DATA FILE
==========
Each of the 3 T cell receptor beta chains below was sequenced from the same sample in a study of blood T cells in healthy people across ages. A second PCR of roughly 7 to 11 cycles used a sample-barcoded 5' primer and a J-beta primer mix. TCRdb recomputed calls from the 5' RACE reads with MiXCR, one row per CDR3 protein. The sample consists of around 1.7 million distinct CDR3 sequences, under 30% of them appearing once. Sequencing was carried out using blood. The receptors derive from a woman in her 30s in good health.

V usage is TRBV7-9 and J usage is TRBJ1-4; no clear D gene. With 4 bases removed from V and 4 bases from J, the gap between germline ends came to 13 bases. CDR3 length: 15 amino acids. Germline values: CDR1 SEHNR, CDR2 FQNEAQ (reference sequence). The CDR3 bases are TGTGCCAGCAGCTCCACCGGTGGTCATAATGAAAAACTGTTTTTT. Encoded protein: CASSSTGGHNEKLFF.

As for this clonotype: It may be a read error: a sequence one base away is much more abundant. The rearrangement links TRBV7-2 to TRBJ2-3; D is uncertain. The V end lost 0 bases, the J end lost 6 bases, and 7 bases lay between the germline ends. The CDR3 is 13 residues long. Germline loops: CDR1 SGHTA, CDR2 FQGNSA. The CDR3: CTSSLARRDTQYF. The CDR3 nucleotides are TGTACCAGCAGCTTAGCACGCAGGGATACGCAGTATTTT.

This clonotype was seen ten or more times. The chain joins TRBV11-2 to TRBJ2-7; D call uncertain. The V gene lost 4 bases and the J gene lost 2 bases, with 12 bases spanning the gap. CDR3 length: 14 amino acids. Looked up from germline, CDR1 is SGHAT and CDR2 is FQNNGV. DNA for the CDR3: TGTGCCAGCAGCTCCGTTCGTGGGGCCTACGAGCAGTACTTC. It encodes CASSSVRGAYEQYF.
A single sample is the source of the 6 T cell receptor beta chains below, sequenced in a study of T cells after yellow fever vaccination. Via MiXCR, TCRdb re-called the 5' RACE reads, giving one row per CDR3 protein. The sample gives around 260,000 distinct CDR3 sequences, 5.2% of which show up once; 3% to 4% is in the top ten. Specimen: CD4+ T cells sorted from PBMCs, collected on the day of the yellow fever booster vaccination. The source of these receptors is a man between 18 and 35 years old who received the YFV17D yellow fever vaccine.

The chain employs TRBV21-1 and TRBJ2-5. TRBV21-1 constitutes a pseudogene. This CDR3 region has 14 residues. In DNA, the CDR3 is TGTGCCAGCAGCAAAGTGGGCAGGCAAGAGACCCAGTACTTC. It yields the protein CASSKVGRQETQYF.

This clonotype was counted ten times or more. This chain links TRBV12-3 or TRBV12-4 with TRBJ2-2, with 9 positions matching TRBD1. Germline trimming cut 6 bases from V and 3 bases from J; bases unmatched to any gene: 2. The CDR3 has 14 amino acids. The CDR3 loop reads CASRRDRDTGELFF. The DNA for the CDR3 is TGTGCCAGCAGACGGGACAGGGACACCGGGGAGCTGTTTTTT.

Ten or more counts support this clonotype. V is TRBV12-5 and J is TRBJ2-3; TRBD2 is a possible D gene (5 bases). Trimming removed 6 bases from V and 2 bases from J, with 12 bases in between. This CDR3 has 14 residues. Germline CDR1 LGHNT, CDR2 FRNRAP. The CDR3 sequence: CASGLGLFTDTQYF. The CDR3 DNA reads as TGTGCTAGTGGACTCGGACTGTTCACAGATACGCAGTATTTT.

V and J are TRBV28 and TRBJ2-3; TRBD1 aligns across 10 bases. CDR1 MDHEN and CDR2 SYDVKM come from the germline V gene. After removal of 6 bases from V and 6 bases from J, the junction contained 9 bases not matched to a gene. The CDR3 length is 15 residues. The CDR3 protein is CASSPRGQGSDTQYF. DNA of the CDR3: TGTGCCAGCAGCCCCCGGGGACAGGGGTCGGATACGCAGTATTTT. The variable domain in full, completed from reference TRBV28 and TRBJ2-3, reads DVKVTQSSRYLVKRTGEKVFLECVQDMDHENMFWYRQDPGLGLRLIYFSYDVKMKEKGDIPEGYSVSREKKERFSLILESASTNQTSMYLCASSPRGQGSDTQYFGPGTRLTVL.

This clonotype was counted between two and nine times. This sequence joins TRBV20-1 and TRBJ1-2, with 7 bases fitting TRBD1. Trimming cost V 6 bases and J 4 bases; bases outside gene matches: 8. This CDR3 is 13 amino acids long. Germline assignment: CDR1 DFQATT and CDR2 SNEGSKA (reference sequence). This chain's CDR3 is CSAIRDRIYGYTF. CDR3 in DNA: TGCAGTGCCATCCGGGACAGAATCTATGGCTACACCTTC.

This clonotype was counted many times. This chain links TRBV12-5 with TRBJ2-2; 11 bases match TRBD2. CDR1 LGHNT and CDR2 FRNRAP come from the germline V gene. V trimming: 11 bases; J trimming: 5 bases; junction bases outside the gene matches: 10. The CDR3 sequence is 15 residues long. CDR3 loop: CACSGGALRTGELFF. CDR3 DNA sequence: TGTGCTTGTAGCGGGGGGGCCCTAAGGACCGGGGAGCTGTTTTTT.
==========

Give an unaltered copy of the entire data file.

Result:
Each of the 3 T cell receptor beta chains below was sequenced from the same sample in a study of blood T cells in healthy people across ages. A second PCR of roughly 7 to 11 cycles used a sample-barcoded 5' primer and a J-beta primer mix. TCRdb recomputed calls from the 5' RACE reads with MiXCR, one row per CDR3 protein. The sample consists of around 1.7 million distinct CDR3 sequences, under 30% of them appearing once. Sequencing was carried out using blood. The receptors derive from a woman in her 30s in good health.

V usage is TRBV7-9 and J usage is TRBJ1-4; no clear D gene. With 4 bases removed from V and 4 bases from J, the gap between germline ends came to 13 bases. CDR3 length: 15 amino acids. Germline values: CDR1 SEHNR, CDR2 FQNEAQ (reference sequence). The CDR3 bases are TGTGCCAGCAGCTCCACCGGTGGTCATAATGAAAAACTGTTTTTT. Encoded protein: CASSSTGGHNEKLFF.

As for this clonotype: It may be a read error: a sequence one base away is much more abundant. The rearrangement links TRBV7-2 to TRBJ2-3; D is uncertain. The V end lost 0 bases, the J end lost 6 bases, and 7 bases lay between the germline ends. The CDR3 is 13 residues long. Germline loops: CDR1 SGHTA, CDR2 FQGNSA. The CDR3: CTSSLARRDTQYF. The CDR3 nucleotides are TGTACCAGCAGCTTAGCACGCAGGGATACGCAGTATTTT.

This clonotype was seen ten or more times. The chain joins TRBV11-2 to TRBJ2-7; D call uncertain. The V gene lost 4 bases and the J gene lost 2 bases, with 12 bases spanning the gap. CDR3 length: 14 amino acids. Looked up from germline, CDR1 is SGHAT and CDR2 is FQNNGV. DNA for the CDR3: TGTGCCAGCAGCTCCGTTCGTGGGGCCTACGAGCAGTACTTC. It encodes CASSSVRGAYEQYF.
A single sample is the source of the 6 T cell receptor beta chains below, sequenced in a study of T cells after yellow fever vaccination. Via MiXCR, TCRdb re-called the 5' RACE reads, giving one row per CDR3 protein. The sample gives around 260,000 distinct CDR3 sequences, 5.2% of which show up once; 3% to 4% is in the top ten. Specimen: CD4+ T cells sorted from PBMCs, collected on the day of the yellow fever booster vaccination. The source of these receptors is a man between 18 and 35 years old who received the YFV17D yellow fever vaccine.

The chain employs TRBV21-1 and TRBJ2-5. TRBV21-1 constitutes a pseudogene. This CDR3 region has 14 residues. In DNA, the CDR3 is TGTGCCAGCAGCAAAGTGGGCAGGCAAGAGACCCAGTACTTC. It yields the protein CASSKVGRQETQYF.

This clonotype was counted ten times or more. This chain links TRBV12-3 or TRBV12-4 with TRBJ2-2, with 9 positions matching TRBD1. Germline trimming cut 6 bases from V and 3 bases from J; bases unmatched to any gene: 2. The CDR3 has 14 amino acids. The CDR3 loop reads CASRRDRDTGELFF. The DNA for the CDR3 is TGTGCCAGCAGACGGGACAGGGACACCGGGGAGCTGTTTTTT.

Ten or more counts support this clonotype. V is TRBV12-5 and J is TRBJ2-3; TRBD2 is a possible D gene (5 bases). Trimming removed 6 bases from V and 2 bases from J, with 12 bases in between. This CDR3 has 14 residues. Germline CDR1 LGHNT, CDR2 FRNRAP. The CDR3 sequence: CASGLGLFTDTQYF. The CDR3 DNA reads as TGTGCTAGTGGACTCGGACTGTTCACAGATACGCAGTATTTT.

V and J are TRBV28 and TRBJ2-3; TRBD1 aligns across 10 bases. CDR1 MDHEN and CDR2 SYDVKM come from the germline V gene. After removal of 6 bases from V and 6 bases from J, the junction contained 9 bases not matched to a gene. The CDR3 length is 15 residues. The CDR3 protein is CASSPRGQGSDTQYF. DNA of the CDR3: TGTGCCAGCAGCCCCCGGGGACAGGGGTCGGATACGCAGTATTTT. The variable domain in full, completed from reference TRBV28 and TRBJ2-3, reads DVKVTQSSRYLVKRTGEKVFLECVQDMDHENMFWYRQDPGLGLRLIYFSYDVKMKEKGDIPEGYSVSREKKERFSLILESASTNQTSMYLCASSPRGQGSDTQYFGPGTRLTVL.

This clonotype was counted between two and nine times. This sequence joins TRBV20-1 and TRBJ1-2, with 7 bases fitting TRBD1. Trimming cost V 6 bases and J 4 bases; bases outside gene matches: 8. This CDR3 is 13 amino acids long. Germline assignment: CDR1 DFQATT and CDR2 SNEGSKA (reference sequence). This chain's CDR3 is CSAIRDRIYGYTF. CDR3 in DNA: TGCAGTGCCATCCGGGACAGAATCTATGGCTACACCTTC.

This clonotype was counted many times. This chain links TRBV12-5 with TRBJ2-2; 11 bases match TRBD2. CDR1 LGHNT and CDR2 FRNRAP come from the germline V gene. V trimming: 11 bases; J trimming: 5 bases; junction bases outside the gene matches: 10. The CDR3 sequence is 15 residues long. CDR3 loop: CACSGGALRTGELFF. CDR3 DNA sequence: TGTGCTTGTAGCGGGGGGGCCCTAAGGACCGGGGAGCTGTTTTTT.